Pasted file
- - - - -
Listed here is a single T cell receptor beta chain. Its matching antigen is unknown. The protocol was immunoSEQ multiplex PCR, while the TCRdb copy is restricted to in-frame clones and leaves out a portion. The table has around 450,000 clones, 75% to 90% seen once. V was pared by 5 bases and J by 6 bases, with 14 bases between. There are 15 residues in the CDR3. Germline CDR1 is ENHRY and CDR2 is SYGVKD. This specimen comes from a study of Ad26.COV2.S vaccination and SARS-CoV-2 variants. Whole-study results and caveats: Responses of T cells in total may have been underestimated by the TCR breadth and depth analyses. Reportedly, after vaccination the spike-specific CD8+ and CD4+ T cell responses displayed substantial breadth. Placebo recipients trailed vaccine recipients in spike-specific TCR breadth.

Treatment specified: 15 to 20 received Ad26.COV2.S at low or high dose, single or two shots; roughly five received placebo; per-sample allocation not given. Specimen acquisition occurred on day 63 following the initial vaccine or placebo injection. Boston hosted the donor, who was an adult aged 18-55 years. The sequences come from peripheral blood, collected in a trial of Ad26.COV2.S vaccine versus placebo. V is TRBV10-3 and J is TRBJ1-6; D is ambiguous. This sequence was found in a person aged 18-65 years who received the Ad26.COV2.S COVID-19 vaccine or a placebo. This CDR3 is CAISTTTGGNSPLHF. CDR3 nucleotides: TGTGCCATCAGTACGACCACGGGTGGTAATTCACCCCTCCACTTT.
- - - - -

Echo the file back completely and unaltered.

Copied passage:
Listed here is a single T cell receptor beta chain. Its matching antigen is unknown. The protocol was immunoSEQ multiplex PCR, while the TCRdb copy is restricted to in-frame clones and leaves out a portion. The table has around 450,000 clones, 75% to 90% seen once. V was pared by 5 bases and J by 6 bases, with 14 bases between. There are 15 residues in the CDR3. Germline CDR1 is ENHRY and CDR2 is SYGVKD. This specimen comes from a study of Ad26.COV2.S vaccination and SARS-CoV-2 variants. Whole-study results and caveats: Responses of T cells in total may have been underestimated by the TCR breadth and depth analyses. Reportedly, after vaccination the spike-specific CD8+ and CD4+ T cell responses displayed substantial breadth. Placebo recipients trailed vaccine recipients in spike-specific TCR breadth.

Treatment specified: 15 to 20 received Ad26.COV2.S at low or high dose, single or two shots; roughly five received placebo; per-sample allocation not given. Specimen acquisition occurred on day 63 following the initial vaccine or placebo injection. Boston hosted the donor, who was an adult aged 18-55 years. The sequences come from peripheral blood, collected in a trial of Ad26.COV2.S vaccine versus placebo. V is TRBV10-3 and J is TRBJ1-6; D is ambiguous. This sequence was found in a person aged 18-65 years who received the Ad26.COV2.S COVID-19 vaccine or a placebo. This CDR3 is CAISTTTGGNSPLHF. CDR3 nucleotides: TGTGCCATCAGTACGACCACGGGTGGTAATTCACCCCTCCACTTT.